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Do Re Mi (was: Q on Text Properties popup menu - shouldn'titusethepointe

From: Drew Adams
Subject: Do Re Mi (was: Q on Text Properties popup menu - shouldn'titusethepointerposition, not the cursor position?)
Date: Mon, 27 Jun 2005 15:41:22 -0700

        I also added items "Change Face Foreground", "Change Face
        Background", and "Change Face Attribute" to the menu. The
        first two let you change a face incrementally (using the
        arrow keys or mouse wheel). Using the C-mouse-2 popup menu,
        you can just point to some text that has a face and change the
        face's colors incrementally. No need to know the face name or color
        names/values beforehand: just point and tweak.

    That is completely unrelated to changing the text properties of some
    text, but it could be a useful feature, if it makes face customization
    really easy.  Can you describe the interface?  How do you use the
    mouse to change a color?  Colors are in a 3-dimensional space,
    and the mouse moves only in two dimensions.

Right; it is unrelated, except that it is a way to change the foreground and
background properties of a face or a frame.

I mentioned the incremental-change behavior previously (search for "doremi"
in archive for Nov or Dec 2004). A writeup is here:
http://www.emacswiki.org/cgi-bin/wiki/DoReMi. The same technique is used for
resizing and moving frames, zooming frames (font size), and cycling through
buffers, bookmarks, marks, or color themes, and other incremental or cyclic
changes. The idea is to (re)use the arrow keys for different commands.

Here's what the user experiences (it's easier to try it than to explain it,

1. C-mouse-2 on text in, say, face `font-lock-comment'.
Choose "Change Face Foreground" in the popup "Text Properties" menu.

Alternatively, use `M-x doremi-face-fg'; that command prompts you for the
face to change.

2. Prompt appears in minibuffer:

"Change foreground of `font-lock-comment'. Adjust red, green, blue, hue,
saturation, or value? [rgbhsv]"

3. Enter one of the characters [rgbhsv]. Let's say you enter `r', for
incrementing/decrementing the red color component.

Note 1: You can do this (change color component) at any time during
incremental color change (step 4). For example, if you are incrementing the
red color component and you hit `v', then you switch immediatly to
incrementing the value color component. This is very useful; in effect, it
means that you need not reason in terms of RGB or HSV. A combination of
value changes and RGB changes, for instance, is often handy. You need not
think at all, in fact: just adjust a component to see what it does -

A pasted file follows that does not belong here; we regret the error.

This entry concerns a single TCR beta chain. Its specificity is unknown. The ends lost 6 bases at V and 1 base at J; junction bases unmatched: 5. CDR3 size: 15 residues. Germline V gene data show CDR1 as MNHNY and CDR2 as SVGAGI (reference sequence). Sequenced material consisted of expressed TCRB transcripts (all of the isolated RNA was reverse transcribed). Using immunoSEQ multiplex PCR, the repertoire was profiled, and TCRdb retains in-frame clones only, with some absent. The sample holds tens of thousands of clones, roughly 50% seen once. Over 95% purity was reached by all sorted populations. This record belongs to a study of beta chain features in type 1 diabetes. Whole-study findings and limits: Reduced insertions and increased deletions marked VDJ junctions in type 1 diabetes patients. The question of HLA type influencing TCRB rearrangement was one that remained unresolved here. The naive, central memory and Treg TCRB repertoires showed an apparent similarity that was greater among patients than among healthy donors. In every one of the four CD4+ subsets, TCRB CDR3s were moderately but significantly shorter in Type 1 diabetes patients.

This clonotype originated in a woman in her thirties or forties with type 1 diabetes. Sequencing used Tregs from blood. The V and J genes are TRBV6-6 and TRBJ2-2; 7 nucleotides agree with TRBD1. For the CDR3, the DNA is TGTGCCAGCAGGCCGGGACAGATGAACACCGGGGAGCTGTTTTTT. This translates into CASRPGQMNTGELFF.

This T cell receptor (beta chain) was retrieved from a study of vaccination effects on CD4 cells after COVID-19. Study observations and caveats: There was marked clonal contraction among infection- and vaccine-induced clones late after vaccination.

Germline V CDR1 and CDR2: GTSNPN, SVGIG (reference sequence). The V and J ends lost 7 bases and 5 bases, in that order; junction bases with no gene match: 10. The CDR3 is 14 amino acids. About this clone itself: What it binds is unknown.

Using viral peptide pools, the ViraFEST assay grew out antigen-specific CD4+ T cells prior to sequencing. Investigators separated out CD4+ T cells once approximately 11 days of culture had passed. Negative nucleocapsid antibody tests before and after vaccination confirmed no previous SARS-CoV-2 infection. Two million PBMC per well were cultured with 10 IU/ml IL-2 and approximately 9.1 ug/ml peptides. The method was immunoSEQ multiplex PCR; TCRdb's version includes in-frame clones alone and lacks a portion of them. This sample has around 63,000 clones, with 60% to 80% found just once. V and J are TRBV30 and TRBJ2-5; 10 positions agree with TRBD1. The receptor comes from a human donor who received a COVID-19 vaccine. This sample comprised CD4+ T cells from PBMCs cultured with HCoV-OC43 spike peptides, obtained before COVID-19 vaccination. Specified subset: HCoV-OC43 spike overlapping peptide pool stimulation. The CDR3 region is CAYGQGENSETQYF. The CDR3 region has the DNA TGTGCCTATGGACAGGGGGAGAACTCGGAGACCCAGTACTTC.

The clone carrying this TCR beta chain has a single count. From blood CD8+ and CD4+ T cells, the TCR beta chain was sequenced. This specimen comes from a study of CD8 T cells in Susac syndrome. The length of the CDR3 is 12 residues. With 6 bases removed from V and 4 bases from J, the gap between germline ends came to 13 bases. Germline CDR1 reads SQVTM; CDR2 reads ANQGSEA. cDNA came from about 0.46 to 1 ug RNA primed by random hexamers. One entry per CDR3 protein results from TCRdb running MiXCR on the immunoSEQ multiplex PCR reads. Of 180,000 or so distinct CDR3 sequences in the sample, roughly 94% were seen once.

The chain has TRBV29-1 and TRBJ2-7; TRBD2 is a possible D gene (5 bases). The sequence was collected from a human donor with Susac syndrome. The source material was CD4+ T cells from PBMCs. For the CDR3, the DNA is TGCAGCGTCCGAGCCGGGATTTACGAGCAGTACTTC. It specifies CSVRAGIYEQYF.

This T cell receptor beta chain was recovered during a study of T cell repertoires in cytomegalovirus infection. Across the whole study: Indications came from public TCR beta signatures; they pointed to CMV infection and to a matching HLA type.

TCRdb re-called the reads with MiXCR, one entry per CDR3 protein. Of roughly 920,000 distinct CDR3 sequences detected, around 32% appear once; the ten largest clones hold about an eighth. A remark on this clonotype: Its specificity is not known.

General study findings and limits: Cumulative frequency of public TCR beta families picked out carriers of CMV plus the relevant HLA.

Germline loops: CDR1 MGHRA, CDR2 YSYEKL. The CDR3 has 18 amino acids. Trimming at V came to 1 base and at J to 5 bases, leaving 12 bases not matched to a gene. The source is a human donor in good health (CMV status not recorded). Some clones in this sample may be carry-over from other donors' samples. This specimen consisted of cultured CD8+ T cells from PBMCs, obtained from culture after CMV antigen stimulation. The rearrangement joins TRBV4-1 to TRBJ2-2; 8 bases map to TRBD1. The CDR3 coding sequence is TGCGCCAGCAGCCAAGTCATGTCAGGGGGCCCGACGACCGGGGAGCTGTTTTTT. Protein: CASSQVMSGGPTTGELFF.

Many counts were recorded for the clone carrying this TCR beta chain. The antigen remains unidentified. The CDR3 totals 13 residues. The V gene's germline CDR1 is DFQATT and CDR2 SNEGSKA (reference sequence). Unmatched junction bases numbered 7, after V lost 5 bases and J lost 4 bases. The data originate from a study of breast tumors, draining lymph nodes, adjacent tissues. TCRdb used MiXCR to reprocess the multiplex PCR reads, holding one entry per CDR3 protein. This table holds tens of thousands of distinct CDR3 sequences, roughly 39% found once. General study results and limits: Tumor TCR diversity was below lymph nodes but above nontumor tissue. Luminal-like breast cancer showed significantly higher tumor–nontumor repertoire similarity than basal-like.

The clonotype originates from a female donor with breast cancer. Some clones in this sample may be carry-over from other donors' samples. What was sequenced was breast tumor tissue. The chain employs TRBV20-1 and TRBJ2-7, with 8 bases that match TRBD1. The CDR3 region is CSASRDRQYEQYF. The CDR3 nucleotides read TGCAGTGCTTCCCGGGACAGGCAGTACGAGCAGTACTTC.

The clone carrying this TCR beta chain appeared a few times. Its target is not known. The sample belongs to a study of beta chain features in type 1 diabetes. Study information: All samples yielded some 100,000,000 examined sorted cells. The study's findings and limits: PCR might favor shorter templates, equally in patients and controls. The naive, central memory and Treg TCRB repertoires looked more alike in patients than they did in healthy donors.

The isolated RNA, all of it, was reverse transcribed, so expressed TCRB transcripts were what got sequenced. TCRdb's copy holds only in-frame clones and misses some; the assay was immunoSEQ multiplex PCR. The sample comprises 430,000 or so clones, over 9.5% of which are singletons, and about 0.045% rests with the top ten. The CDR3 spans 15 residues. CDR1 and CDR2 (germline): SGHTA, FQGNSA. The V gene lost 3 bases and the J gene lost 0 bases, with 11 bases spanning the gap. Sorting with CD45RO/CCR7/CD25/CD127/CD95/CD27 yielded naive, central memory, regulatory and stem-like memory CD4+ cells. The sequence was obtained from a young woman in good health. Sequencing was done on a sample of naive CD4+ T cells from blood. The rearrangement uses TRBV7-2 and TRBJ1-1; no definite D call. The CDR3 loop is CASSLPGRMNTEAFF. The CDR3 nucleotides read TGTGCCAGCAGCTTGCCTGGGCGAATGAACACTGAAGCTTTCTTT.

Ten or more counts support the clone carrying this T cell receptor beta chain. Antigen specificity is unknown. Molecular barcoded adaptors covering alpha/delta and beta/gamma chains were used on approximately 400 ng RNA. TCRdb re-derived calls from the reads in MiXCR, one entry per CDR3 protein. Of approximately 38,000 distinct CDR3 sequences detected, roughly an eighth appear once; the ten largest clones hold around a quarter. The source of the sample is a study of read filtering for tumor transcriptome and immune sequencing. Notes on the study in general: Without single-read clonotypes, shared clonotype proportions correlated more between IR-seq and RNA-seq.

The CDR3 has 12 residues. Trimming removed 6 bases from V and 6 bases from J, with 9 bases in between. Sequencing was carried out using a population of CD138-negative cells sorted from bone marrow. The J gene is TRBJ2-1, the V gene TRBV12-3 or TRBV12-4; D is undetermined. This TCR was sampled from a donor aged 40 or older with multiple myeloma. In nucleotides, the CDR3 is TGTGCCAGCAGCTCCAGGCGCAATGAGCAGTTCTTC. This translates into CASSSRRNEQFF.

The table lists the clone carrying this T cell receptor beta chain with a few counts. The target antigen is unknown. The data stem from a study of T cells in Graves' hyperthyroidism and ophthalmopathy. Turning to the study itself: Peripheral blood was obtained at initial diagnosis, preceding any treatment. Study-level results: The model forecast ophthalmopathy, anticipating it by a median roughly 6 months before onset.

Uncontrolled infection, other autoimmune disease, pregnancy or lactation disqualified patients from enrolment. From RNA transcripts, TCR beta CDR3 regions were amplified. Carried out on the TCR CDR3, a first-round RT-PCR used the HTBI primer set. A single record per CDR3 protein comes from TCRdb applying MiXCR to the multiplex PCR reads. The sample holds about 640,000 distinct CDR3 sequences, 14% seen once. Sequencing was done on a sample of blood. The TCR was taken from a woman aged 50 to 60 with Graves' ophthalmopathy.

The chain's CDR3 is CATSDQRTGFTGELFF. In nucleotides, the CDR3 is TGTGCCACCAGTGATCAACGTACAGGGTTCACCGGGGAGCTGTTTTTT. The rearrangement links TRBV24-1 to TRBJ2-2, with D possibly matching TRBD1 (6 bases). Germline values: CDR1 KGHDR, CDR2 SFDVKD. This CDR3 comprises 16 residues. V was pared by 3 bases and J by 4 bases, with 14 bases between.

WYSIWYG. You can quickly obtain the color you want.

Note 2: The increment is set by default so as to give you a reasonable
change with each incrementation. You can change the increment, however, to
give you as fine control of the color as you need.

Note 3: Color models RGB, HSV, and CMY are handled. Color components cyan,
magenta, and yellow are just the opposite of components red, green, and
blue, respectively. Incrementing one is the same as decrementing the other.
So, for instance, if you want to increment magenta, just decrement (down
arrow) green.

4. Prompt appears in minibuffer:

"Use up, down, or mouse wheel to adjust value (modifier key: faster). Value
now: Firebrick"

or whatever your current foreground value of `font-lock-comment' is - mine
is Firebrick.

5. Use the up or down key, or the mouse wheel, to increment or decrement the
current red value. The foreground property of the face is changed - you can
see the result immediately on any buffers showing that face.

After each up/down/wheel action, the prompt echoes the (new) current value.
Color values are from now on expressed in the hex form #RRRRGGGGBBBB (red,
green, blue). For example, the prompt looks like this after hitting the up
arrow once:

"Use up, down, or mouse wheel to adjust value (modifier key: faster). Value
now: #B3B222222222"

After hitting the up arrow again, this is the prompt:

"Use up, down, or mouse wheel to adjust value (modifier key: faster). Value
now: #B4B222222222"

You can just hold down an arrow key to repeat its action and keep
incrementing. The echoed value is updated accordingly - just watch it spin
like an odometer. You can go back and forth with the up and down keys, until
you get just what you want.

If you hold down a modifier key (by default, `Meta') while using the arrow
keys or mouse wheel, then the incrementation is boosted: the increment is
larger. Use it to get quickly in the neighborhood of the color you want. The
prompt text "(modifier key: faster)" indicates this possibility. Do Re Mi
commands (such as `doremi-bookmarks') that cycle through enumerations,
instead of incrementing numerical values, do not have this modifier
behavior, with its prompt.

Note: Other Do Re Mi commands use all four arrows, if appropriate. For
instance, a command for resizing frames lets you use all four to grow/shrink
both width and height. This is actually accomplished by having two Do Re Mi
commands, one for each dimension, bound to up/down and left/right arrows
respectively. Each command calls the other at the end, if the other's arrows
are used. The user just seamlessly uses any of the four arrows, without
exiting from the initial command.

6. When you finally get the color you want, just do anything other than
[rgbhsv], up, down, or mouse-wheel, to exit. This message then appears in
the echo area:

"Use `customize-customized' to revisit changes."

The updated value is communicated to Customize, so it will show that the
face foreground was "set" in Customize (i.e. it cheats) and it can be saved

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